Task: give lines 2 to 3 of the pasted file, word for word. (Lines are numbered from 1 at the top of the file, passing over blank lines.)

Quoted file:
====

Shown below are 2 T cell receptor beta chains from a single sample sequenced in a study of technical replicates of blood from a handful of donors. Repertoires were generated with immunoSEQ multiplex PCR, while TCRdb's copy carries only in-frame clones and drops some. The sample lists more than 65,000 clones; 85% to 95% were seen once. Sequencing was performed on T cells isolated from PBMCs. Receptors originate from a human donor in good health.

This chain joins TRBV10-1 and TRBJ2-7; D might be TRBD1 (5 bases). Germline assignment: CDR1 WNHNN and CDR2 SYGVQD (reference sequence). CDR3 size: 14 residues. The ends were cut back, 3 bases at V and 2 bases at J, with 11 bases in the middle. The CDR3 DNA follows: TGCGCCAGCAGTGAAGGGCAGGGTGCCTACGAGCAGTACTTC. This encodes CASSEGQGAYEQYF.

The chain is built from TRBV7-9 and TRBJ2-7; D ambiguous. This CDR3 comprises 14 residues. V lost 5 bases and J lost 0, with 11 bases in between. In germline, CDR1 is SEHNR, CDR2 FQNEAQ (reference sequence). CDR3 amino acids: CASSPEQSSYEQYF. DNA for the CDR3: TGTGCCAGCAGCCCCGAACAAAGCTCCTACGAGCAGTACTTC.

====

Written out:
This chain joins TRBV10-1 and TRBJ2-7; D might be TRBD1 (5 bases). Germline assignment: CDR1 WNHNN and CDR2 SYGVQD (reference sequence). CDR3 size: 14 residues. The ends were cut back, 3 bases at V and 2 bases at J, with 11 bases in the middle. The CDR3 DNA follows: TGCGCCAGCAGTGAAGGGCAGGGTGCCTACGAGCAGTACTTC. This encodes CASSEGQGAYEQYF.

The chain is built from TRBV7-9 and TRBJ2-7; D ambiguous. This CDR3 comprises 14 residues. V lost 5 bases and J lost 0, with 11 bases in between. In germline, CDR1 is SEHNR, CDR2 FQNEAQ (reference sequence). CDR3 amino acids: CASSPEQSSYEQYF. DNA for the CDR3: TGTGCCAGCAGCCCCGAACAAAGCTCCTACGAGCAGTACTTC.